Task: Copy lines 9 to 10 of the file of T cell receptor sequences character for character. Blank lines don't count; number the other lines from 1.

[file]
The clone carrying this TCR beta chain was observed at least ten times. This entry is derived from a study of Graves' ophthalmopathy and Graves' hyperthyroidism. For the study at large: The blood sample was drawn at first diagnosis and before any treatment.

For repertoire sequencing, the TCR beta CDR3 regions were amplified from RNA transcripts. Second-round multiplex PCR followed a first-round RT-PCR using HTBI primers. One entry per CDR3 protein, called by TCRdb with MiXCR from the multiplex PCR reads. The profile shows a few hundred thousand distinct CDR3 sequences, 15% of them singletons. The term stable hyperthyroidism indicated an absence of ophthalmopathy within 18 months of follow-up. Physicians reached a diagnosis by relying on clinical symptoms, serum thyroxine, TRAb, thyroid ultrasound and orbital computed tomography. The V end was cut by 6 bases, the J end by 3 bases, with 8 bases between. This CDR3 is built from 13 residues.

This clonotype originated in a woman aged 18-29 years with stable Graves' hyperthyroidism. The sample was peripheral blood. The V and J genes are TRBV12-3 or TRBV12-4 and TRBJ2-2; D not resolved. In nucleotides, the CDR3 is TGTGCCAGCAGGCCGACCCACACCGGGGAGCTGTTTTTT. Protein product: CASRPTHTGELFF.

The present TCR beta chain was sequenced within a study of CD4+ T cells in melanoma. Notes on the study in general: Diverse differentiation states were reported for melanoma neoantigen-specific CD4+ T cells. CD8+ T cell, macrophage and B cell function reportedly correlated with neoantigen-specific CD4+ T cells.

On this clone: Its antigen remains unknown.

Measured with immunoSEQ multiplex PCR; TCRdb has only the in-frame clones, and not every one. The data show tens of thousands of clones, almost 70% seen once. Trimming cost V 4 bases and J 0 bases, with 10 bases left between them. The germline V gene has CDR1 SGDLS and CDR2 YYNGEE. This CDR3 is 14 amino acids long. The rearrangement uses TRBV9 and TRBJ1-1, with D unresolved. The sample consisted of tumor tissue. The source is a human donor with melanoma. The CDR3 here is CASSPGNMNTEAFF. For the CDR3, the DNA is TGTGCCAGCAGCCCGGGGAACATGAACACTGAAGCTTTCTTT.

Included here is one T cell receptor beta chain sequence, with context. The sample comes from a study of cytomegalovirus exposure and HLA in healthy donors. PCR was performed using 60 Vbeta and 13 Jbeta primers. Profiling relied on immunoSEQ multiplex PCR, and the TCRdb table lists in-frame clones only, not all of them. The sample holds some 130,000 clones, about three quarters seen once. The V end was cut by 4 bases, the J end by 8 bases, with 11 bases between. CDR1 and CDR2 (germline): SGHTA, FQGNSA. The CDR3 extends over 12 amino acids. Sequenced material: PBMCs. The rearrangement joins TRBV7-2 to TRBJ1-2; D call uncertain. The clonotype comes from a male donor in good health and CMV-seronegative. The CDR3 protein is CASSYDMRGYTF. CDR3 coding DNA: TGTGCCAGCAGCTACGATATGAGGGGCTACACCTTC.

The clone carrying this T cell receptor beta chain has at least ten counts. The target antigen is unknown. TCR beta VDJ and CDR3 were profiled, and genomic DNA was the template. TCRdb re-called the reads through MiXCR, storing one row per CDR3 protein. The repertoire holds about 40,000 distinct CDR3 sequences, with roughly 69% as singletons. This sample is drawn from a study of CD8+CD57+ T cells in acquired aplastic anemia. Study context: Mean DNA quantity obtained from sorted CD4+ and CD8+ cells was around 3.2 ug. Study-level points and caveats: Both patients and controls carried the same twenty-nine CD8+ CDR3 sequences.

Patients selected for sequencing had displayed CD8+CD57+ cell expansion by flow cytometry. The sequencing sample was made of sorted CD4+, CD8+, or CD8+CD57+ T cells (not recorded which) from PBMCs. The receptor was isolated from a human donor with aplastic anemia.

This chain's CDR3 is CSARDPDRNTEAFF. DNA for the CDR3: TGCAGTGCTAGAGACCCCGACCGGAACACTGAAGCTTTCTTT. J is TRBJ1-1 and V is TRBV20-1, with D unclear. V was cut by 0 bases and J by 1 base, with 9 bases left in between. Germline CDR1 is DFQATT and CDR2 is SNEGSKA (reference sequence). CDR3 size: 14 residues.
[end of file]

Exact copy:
Patients selected for sequencing had displayed CD8+CD57+ cell expansion by flow cytometry. The sequencing sample was made of sorted CD4+, CD8+, or CD8+CD57+ T cells (not recorded which) from PBMCs. The receptor was isolated from a human donor with aplastic anemia.

This chain's CDR3 is CSARDPDRNTEAFF. DNA for the CDR3: TGCAGTGCTAGAGACCCCGACCGGAACACTGAAGCTTTCTTT. J is TRBJ1-1 and V is TRBV20-1, with D unclear. V was cut by 0 bases and J by 1 base, with 9 bases left in between. Germline CDR1 is DFQATT and CDR2 is SNEGSKA (reference sequence). CDR3 size: 14 residues.